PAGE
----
Back Management

Once an NTD is diagnosed, there are at present only 2 management options for the complicated pregnancy: terminating the pregnancy or continuing it. Unfortunately, no antenatal treatment is available to correct or ameliorate the effects of the malformation.

Anencephaly, exencephaly, and iniencephaly are lethal disorders for the fetus, but impose no increased risk to the mother's health. When women with these diagnoses elect to continue their pregnancies, they should receive the same prenatal care as any other gravida, with the exception that cesarean delivery for fetal indications is avoided. Because operative delivery will not change the outcome for the fetus, the mother should not be subjected to the increased risk imposed by this procedure.

A women whose fetus has spina bifida may benefit from counseling by a pediatric neurosurgeon, neurologist, or specialist in pediatric development or physical therapy before making a decision regarding the future of the pregnancy. The couple who is fully informed about the likely medical, surgical, and developmental problems to be faced by their infant is more likely to make the best decision for their family and to be prepared for their pregnancy outcome. Counseling about pregnancy termination should be provided regardless of the personal beliefs of the managing physician.

Women who decide to continue their pregnancies should be followed with serial sonographic examinations. Generally, delivery at term is optimal. However, rapidly increasing ventriculomegaly may prompt delivery before term, after documentation of pulmonary maturity, so that a ventricoloperitoneal shunt can be placed. The optimal timing of delivery has not been well established by the current literature, and each case should be managed individually in consultation with the neurosurgical and neonatal services. The best method of delivery is also controversial. The ultimate prospective randomized trial of vaginal versus cesarean delivery for fetuses with spina bifida has yet to be performed. All studies in the current literature are retrospective, and all suffer from various biases.[36-39] Theoretical advantages and disadvantages of each delivery method can be enumerated. A vaginal delivery avoids the trauma of a major operative procedure for the mother, and may provide some benefit to pulmonary function for the fetus. Cesarean section may theoretically avoid mechanical trauma to the fetal spine, and may avoid fetal infection associated with a vaginal delivery. Cesarean delivery also allows precise timing of the delivery so that the appropriate consultants can be available, although timely induction of labor might produce the same result. Until further guidance is offered by a well-designed research trial, the method of delivery should be determined by the team of physicians ultimately responsible for care of both mother and neonate.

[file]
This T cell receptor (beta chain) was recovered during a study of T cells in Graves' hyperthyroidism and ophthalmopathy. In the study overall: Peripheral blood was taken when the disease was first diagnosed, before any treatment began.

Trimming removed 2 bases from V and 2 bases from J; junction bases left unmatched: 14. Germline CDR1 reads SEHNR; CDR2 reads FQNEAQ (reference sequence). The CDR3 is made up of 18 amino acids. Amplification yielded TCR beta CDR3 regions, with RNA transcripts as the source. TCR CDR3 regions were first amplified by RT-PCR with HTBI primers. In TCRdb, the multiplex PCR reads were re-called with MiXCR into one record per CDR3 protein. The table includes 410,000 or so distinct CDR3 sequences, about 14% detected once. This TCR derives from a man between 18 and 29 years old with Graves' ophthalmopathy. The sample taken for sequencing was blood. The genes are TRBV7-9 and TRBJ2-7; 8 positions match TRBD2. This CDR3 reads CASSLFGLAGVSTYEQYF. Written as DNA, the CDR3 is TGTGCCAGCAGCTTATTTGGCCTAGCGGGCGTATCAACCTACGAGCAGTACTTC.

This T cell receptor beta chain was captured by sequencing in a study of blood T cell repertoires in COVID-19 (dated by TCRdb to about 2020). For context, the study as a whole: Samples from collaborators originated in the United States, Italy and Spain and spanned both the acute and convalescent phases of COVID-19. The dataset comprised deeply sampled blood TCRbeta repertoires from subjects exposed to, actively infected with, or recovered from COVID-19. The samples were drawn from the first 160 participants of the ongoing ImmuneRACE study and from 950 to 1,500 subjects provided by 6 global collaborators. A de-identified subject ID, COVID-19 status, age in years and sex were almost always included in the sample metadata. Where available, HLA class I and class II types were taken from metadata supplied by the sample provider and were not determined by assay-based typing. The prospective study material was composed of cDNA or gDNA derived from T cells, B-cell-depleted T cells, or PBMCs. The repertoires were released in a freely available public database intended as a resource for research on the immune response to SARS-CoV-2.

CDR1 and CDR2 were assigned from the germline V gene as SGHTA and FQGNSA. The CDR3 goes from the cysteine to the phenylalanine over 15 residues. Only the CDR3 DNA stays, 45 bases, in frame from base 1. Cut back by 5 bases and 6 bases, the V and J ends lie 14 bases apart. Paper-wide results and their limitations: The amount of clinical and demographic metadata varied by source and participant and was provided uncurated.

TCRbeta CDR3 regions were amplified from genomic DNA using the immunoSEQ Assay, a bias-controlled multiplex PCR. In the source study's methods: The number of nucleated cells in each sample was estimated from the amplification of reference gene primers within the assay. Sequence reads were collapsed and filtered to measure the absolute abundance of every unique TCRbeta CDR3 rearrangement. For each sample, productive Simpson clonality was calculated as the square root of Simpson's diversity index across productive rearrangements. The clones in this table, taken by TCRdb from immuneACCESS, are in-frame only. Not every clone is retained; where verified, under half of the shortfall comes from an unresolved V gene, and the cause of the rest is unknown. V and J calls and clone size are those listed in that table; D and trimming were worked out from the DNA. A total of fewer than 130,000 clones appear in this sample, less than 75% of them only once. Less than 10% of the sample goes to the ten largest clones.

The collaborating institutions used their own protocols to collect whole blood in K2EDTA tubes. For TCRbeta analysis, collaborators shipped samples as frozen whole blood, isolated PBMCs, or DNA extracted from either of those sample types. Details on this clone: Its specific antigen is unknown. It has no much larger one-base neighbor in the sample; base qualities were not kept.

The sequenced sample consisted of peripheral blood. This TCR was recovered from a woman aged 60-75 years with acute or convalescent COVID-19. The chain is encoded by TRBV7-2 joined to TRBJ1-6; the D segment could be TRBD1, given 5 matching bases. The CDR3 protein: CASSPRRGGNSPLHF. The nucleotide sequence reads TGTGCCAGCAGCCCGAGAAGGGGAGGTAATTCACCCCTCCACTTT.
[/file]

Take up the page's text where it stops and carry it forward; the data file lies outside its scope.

Back Prevention

The best strategy to prevent NTDs involves planning for each pregnancy. As noted previously, folic acid supplementation prior to conception and through at least the first 8 weeks of pregnancy will substantially reduce both the occurrence and recurrence risks of a fetal NTD. All women contemplating a pregnancy should be advised to ingest a daily multivitamin containing folic acid starting before they attempt pregnancy. If folic acid supplementation is deferred until pregnancy is confirmed (usually at 3-5 weeks' gestation, at the earliest), the neural tube will already be formed and the beneficial effects of folic acid will be lost. Because many pregnancies are unplanned, folic acid fortification of grain has been proposed as a way to increase folic acid intake in the general population.

Patients known to be at increased risk should undergo individual counseling and possible alteration of their medical management prior to conception. Insulin-dependent diabetics should be counseled that maintaining their blood glucose levels within the normal range prior to conception and during organogenesis can reduce their risk of all fetal malformations to the background rate in the general population (2.4%). Patients with epilepsy who are taking valproic acid or aminopterin should be switched to a different antiseizure medication. Well in advance of attempting pregnancy, the woman's seizures should be well controlled on a new regimen that is safer to the fetus. Patients with high first-trimester fevers should be encouraged to take acetaminophen to reduce maternal temperature, and patients should be told to lower the risk of elevating their core temperature by limiting the time spent in a sauna or hot tub.

Back About the Author

Dr. Wenstrom is Associate Professor and Director, Prenatal Diagnosis, at the Center for Obstetric Research, Division of Maternal-Fetal Medicine, Department of Obstetrics and Gynecology, The University of Alabama, Birmingham, Ala.

Back Online Resources

Are You Using Medscape-Opthalmology?
Site Map   Your Account   Support   About Us   Marketplace

Medscape Search Options
Select a database to search, enter a search term, then click “go.”    Advanced Search Forms

All material on this website is protected by copyright. Copyright © 1994-2001 by Medscape Inc. All rights reserved. This website also contains material copyrighted by 3rd parties. Medscape requires 3.x browsers or better from Netscape or Microsoft.